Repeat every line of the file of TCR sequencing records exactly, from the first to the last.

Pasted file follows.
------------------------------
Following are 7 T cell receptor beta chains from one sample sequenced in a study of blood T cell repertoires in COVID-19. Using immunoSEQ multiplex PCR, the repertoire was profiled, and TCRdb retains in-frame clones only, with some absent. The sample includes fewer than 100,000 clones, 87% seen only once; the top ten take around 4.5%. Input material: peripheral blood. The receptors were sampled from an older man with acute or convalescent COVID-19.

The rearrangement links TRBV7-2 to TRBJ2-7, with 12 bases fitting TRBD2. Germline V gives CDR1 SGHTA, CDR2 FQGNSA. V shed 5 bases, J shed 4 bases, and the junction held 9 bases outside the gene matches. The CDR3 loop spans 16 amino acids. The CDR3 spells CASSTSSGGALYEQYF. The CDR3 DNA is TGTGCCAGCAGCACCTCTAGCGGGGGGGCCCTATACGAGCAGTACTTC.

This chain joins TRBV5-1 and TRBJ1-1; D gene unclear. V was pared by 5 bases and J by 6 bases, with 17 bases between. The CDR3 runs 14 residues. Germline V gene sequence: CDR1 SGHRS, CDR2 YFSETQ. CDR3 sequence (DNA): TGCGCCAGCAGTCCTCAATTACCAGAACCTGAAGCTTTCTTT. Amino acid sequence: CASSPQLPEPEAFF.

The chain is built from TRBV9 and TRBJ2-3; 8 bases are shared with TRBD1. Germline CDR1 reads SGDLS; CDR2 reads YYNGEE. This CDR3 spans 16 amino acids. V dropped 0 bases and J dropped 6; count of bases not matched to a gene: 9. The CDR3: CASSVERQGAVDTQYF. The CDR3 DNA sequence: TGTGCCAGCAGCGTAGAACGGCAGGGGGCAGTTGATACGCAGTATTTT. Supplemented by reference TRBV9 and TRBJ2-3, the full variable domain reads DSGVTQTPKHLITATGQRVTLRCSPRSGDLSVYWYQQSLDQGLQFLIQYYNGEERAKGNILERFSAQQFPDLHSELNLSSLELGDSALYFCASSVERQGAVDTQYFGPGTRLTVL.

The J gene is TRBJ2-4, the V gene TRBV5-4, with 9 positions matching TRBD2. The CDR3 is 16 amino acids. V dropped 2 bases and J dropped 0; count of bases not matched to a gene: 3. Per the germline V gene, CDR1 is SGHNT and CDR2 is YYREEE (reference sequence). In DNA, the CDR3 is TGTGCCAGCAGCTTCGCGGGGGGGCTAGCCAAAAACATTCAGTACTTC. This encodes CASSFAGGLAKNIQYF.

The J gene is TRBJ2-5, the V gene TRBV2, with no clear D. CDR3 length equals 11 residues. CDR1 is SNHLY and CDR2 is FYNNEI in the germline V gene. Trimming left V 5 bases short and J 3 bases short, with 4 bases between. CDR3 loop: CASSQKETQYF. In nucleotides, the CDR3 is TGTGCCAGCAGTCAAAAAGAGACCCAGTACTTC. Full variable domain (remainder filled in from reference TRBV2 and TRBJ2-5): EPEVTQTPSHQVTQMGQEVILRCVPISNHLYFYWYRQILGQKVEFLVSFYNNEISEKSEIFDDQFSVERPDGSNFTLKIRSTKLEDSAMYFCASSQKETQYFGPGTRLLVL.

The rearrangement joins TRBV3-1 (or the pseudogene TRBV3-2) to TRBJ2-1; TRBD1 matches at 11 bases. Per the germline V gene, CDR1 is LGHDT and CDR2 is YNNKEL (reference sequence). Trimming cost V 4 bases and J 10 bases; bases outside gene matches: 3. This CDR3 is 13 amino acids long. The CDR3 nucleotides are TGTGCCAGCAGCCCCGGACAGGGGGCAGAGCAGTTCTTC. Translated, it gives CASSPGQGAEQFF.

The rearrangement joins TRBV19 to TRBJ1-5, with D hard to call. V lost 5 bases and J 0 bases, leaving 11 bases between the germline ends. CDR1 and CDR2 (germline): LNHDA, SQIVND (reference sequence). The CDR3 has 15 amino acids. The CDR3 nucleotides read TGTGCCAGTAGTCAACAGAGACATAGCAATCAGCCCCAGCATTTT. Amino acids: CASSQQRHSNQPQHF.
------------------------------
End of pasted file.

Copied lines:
Following are 7 T cell receptor beta chains from one sample sequenced in a study of blood T cell repertoires in COVID-19. Using immunoSEQ multiplex PCR, the repertoire was profiled, and TCRdb retains in-frame clones only, with some absent. The sample includes fewer than 100,000 clones, 87% seen only once; the top ten take around 4.5%. Input material: peripheral blood. The receptors were sampled from an older man with acute or convalescent COVID-19.

The rearrangement links TRBV7-2 to TRBJ2-7, with 12 bases fitting TRBD2. Germline V gives CDR1 SGHTA, CDR2 FQGNSA. V shed 5 bases, J shed 4 bases, and the junction held 9 bases outside the gene matches. The CDR3 loop spans 16 amino acids. The CDR3 spells CASSTSSGGALYEQYF. The CDR3 DNA is TGTGCCAGCAGCACCTCTAGCGGGGGGGCCCTATACGAGCAGTACTTC.

This chain joins TRBV5-1 and TRBJ1-1; D gene unclear. V was pared by 5 bases and J by 6 bases, with 17 bases between. The CDR3 runs 14 residues. Germline V gene sequence: CDR1 SGHRS, CDR2 YFSETQ. CDR3 sequence (DNA): TGCGCCAGCAGTCCTCAATTACCAGAACCTGAAGCTTTCTTT. Amino acid sequence: CASSPQLPEPEAFF.

The chain is built from TRBV9 and TRBJ2-3; 8 bases are shared with TRBD1. Germline CDR1 reads SGDLS; CDR2 reads YYNGEE. This CDR3 spans 16 amino acids. V dropped 0 bases and J dropped 6; count of bases not matched to a gene: 9. The CDR3: CASSVERQGAVDTQYF. The CDR3 DNA sequence: TGTGCCAGCAGCGTAGAACGGCAGGGGGCAGTTGATACGCAGTATTTT. Supplemented by reference TRBV9 and TRBJ2-3, the full variable domain reads DSGVTQTPKHLITATGQRVTLRCSPRSGDLSVYWYQQSLDQGLQFLIQYYNGEERAKGNILERFSAQQFPDLHSELNLSSLELGDSALYFCASSVERQGAVDTQYFGPGTRLTVL.

The J gene is TRBJ2-4, the V gene TRBV5-4, with 9 positions matching TRBD2. The CDR3 is 16 amino acids. V dropped 2 bases and J dropped 0; count of bases not matched to a gene: 3. Per the germline V gene, CDR1 is SGHNT and CDR2 is YYREEE (reference sequence). In DNA, the CDR3 is TGTGCCAGCAGCTTCGCGGGGGGGCTAGCCAAAAACATTCAGTACTTC. This encodes CASSFAGGLAKNIQYF.

The J gene is TRBJ2-5, the V gene TRBV2, with no clear D. CDR3 length equals 11 residues. CDR1 is SNHLY and CDR2 is FYNNEI in the germline V gene. Trimming left V 5 bases short and J 3 bases short, with 4 bases between. CDR3 loop: CASSQKETQYF. In nucleotides, the CDR3 is TGTGCCAGCAGTCAAAAAGAGACCCAGTACTTC. Full variable domain (remainder filled in from reference TRBV2 and TRBJ2-5): EPEVTQTPSHQVTQMGQEVILRCVPISNHLYFYWYRQILGQKVEFLVSFYNNEISEKSEIFDDQFSVERPDGSNFTLKIRSTKLEDSAMYFCASSQKETQYFGPGTRLLVL.

The rearrangement joins TRBV3-1 (or the pseudogene TRBV3-2) to TRBJ2-1; TRBD1 matches at 11 bases. Per the germline V gene, CDR1 is LGHDT and CDR2 is YNNKEL (reference sequence). Trimming cost V 4 bases and J 10 bases; bases outside gene matches: 3. This CDR3 is 13 amino acids long. The CDR3 nucleotides are TGTGCCAGCAGCCCCGGACAGGGGGCAGAGCAGTTCTTC. Translated, it gives CASSPGQGAEQFF.

The rearrangement joins TRBV19 to TRBJ1-5, with D hard to call. V lost 5 bases and J 0 bases, leaving 11 bases between the germline ends. CDR1 and CDR2 (germline): LNHDA, SQIVND (reference sequence). The CDR3 has 15 amino acids. The CDR3 nucleotides read TGTGCCAGTAGTCAACAGAGACATAGCAATCAGCCCCAGCATTTT. Amino acids: CASSQQRHSNQPQHF.